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Posts published in “Carlson”

Carlson: Trust, Verify

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Chris Carlson
Carlson Chronicles

Former Coeur d’Alene Tribal Chairman and Casino Executive (1994-2006) David Matheson, is back in a seat of prominence, his old job as Casino executive, after five years of acrimonious litigation full of charges and counter-charges the press shouldn’t repeat because there were no verdicts and no real conclusions.

Any observer of Native Americans, or anyone who has business or political dealings with tribes as an entity quickly learns the internal politics of any tribe are as Byzantine and as complex as any politics anywhere. If one has not been raised in that culture one cannot begin to understand the machinations.

Even if one could understand the complexities of the various family and clan relationships, one would need a scorecard to comprehend the inner workings, which family is up and which is down, why some view an education in the college’s of the white conquerors as a negative not a positive, why children can be raised by an entire village successfully, why the native religion can absorb the teachings of the Jesuit missionaries.

Suffice it to say to outward appearances the Matheson family is back in the saddle of real power. Whether that is at the expense of some other powerful family, which is now out, who outside can say? Those that do know won’t say, one can bet on that.

One can also say most Native Americans are acutely aware of public perceptions; more so than other minorities because in many cases they have been victimized by the hokey Indian stereotypes that exist in our culture.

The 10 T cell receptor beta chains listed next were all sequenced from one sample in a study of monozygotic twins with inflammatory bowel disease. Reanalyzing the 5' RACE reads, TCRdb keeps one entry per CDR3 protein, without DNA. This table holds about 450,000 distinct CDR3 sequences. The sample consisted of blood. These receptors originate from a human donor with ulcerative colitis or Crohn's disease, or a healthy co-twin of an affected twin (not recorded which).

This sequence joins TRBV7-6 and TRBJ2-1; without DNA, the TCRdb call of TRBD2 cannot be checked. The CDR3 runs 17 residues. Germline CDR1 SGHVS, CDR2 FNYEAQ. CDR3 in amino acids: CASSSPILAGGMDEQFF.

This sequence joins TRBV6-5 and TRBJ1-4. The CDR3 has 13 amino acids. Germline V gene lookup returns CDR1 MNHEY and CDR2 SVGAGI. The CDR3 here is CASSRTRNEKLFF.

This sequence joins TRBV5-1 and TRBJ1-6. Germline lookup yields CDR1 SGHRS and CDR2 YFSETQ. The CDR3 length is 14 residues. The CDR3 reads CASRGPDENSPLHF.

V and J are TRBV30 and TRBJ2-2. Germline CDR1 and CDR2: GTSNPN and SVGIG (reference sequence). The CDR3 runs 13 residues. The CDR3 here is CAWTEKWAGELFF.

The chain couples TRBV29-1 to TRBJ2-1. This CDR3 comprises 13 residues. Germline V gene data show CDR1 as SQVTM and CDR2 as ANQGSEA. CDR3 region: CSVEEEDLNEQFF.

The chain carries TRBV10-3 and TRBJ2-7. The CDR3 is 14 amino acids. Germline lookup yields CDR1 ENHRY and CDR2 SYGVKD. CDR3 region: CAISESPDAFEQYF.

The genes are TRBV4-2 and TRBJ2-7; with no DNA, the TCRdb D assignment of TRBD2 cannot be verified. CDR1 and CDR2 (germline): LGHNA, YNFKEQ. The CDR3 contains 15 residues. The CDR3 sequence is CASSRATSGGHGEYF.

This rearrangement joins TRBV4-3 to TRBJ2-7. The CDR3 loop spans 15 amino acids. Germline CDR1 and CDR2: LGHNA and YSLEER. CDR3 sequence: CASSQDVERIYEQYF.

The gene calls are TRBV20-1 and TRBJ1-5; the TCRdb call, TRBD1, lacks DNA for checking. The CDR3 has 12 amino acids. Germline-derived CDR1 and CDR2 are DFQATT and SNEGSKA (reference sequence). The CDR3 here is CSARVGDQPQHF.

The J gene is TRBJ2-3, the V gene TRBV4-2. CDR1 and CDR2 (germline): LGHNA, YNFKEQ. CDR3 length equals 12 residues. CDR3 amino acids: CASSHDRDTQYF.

David Matheson has over the years proven to be a savvy operator. He obviously is a survivor and one can wager though outward appearances may be he cares little about public perceptions in fact he is acutely aware of how important they can be. (more…)

Carlson: The real heir apparent?

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Chris Carlson
Carlson Chronicles

Look out, Lt. Governor Brad Little (Or substitute Schools Superintendent Tom Luna, or Rep. Raul Labrador---whoever your favorite is). You may think you’re the “crown prince” and next in line to be the Republican dynasty’s governor of Idaho, but the best politician in the state may be maneuvering to snatch that crown from your grasp and place it squarely on his head of distinguished white hair.

He has never held a political office in Idaho, but all the state’s major players know him. He is unquestionably the state’s best fund-raiser. He holds degrees in political science and demonstrates daily that he understands politics, especially the “rule” that perception is reality.

He reads books and can really talk about them. For nine years he has demonstrated mastery of one of the most politicized jobs in any state.

He is of course Bob Kustra, president of Idaho’s largest university, Boise State. He demonstrated again this month that even at age 68 he is on top of his game.